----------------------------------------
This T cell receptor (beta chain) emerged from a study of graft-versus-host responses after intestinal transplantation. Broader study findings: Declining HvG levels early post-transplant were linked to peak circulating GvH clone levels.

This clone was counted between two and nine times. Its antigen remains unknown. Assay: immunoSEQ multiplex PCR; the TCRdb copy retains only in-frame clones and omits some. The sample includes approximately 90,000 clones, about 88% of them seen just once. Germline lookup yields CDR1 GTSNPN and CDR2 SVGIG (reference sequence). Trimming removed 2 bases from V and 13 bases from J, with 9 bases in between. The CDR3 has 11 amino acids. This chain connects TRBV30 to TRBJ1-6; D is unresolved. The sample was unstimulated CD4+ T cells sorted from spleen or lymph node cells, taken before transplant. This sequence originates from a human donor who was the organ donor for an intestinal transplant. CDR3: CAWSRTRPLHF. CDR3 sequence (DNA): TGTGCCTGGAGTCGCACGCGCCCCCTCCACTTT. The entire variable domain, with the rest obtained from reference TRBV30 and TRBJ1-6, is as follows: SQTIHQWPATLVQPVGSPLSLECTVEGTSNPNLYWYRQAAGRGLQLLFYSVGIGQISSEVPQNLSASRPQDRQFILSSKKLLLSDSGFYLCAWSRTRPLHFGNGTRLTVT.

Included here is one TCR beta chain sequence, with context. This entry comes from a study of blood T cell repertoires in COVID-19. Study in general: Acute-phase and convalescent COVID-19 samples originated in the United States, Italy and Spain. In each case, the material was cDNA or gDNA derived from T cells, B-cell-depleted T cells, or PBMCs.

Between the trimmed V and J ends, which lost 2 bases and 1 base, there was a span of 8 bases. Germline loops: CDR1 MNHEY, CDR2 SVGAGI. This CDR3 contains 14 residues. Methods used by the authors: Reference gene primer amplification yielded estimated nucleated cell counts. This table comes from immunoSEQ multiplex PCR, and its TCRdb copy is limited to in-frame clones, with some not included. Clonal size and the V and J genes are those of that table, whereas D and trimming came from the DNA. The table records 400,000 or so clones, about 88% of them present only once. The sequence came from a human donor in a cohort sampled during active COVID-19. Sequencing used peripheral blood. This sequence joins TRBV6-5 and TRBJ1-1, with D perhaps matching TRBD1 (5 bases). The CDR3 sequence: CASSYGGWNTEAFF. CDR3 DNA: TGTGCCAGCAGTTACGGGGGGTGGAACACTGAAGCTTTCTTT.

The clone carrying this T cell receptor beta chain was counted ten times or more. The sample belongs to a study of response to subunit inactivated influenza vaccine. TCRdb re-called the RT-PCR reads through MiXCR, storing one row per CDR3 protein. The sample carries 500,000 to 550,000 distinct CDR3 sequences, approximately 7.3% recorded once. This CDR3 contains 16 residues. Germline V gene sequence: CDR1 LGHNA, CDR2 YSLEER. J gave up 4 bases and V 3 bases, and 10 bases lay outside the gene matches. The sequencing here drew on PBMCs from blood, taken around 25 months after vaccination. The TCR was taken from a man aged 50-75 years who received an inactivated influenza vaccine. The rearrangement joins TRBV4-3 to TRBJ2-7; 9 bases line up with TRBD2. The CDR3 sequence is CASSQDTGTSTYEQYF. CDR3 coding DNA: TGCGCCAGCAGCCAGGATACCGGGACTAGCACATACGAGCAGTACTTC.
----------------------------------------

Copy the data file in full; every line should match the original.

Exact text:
This T cell receptor (beta chain) emerged from a study of graft-versus-host responses after intestinal transplantation. Broader study findings: Declining HvG levels early post-transplant were linked to peak circulating GvH clone levels.

This clone was counted between two and nine times. Its antigen remains unknown. Assay: immunoSEQ multiplex PCR; the TCRdb copy retains only in-frame clones and omits some. The sample includes approximately 90,000 clones, about 88% of them seen just once. Germline lookup yields CDR1 GTSNPN and CDR2 SVGIG (reference sequence). Trimming removed 2 bases from V and 13 bases from J, with 9 bases in between. The CDR3 has 11 amino acids. This chain connects TRBV30 to TRBJ1-6; D is unresolved. The sample was unstimulated CD4+ T cells sorted from spleen or lymph node cells, taken before transplant. This sequence originates from a human donor who was the organ donor for an intestinal transplant. CDR3: CAWSRTRPLHF. CDR3 sequence (DNA): TGTGCCTGGAGTCGCACGCGCCCCCTCCACTTT. The entire variable domain, with the rest obtained from reference TRBV30 and TRBJ1-6, is as follows: SQTIHQWPATLVQPVGSPLSLECTVEGTSNPNLYWYRQAAGRGLQLLFYSVGIGQISSEVPQNLSASRPQDRQFILSSKKLLLSDSGFYLCAWSRTRPLHFGNGTRLTVT.

Included here is one TCR beta chain sequence, with context. This entry comes from a study of blood T cell repertoires in COVID-19. Study in general: Acute-phase and convalescent COVID-19 samples originated in the United States, Italy and Spain. In each case, the material was cDNA or gDNA derived from T cells, B-cell-depleted T cells, or PBMCs.

Between the trimmed V and J ends, which lost 2 bases and 1 base, there was a span of 8 bases. Germline loops: CDR1 MNHEY, CDR2 SVGAGI. This CDR3 contains 14 residues. Methods used by the authors: Reference gene primer amplification yielded estimated nucleated cell counts. This table comes from immunoSEQ multiplex PCR, and its TCRdb copy is limited to in-frame clones, with some not included. Clonal size and the V and J genes are those of that table, whereas D and trimming came from the DNA. The table records 400,000 or so clones, about 88% of them present only once. The sequence came from a human donor in a cohort sampled during active COVID-19. Sequencing used peripheral blood. This sequence joins TRBV6-5 and TRBJ1-1, with D perhaps matching TRBD1 (5 bases). The CDR3 sequence: CASSYGGWNTEAFF. CDR3 DNA: TGTGCCAGCAGTTACGGGGGGTGGAACACTGAAGCTTTCTTT.

The clone carrying this T cell receptor beta chain was counted ten times or more. The sample belongs to a study of response to subunit inactivated influenza vaccine. TCRdb re-called the RT-PCR reads through MiXCR, storing one row per CDR3 protein. The sample carries 500,000 to 550,000 distinct CDR3 sequences, approximately 7.3% recorded once. This CDR3 contains 16 residues. Germline V gene sequence: CDR1 LGHNA, CDR2 YSLEER. J gave up 4 bases and V 3 bases, and 10 bases lay outside the gene matches. The sequencing here drew on PBMCs from blood, taken around 25 months after vaccination. The TCR was taken from a man aged 50-75 years who received an inactivated influenza vaccine. The rearrangement joins TRBV4-3 to TRBJ2-7; 9 bases line up with TRBD2. The CDR3 sequence is CASSQDTGTSTYEQYF. CDR3 coding DNA: TGCGCCAGCAGCCAGGATACCGGGACTAGCACATACGAGCAGTACTTC.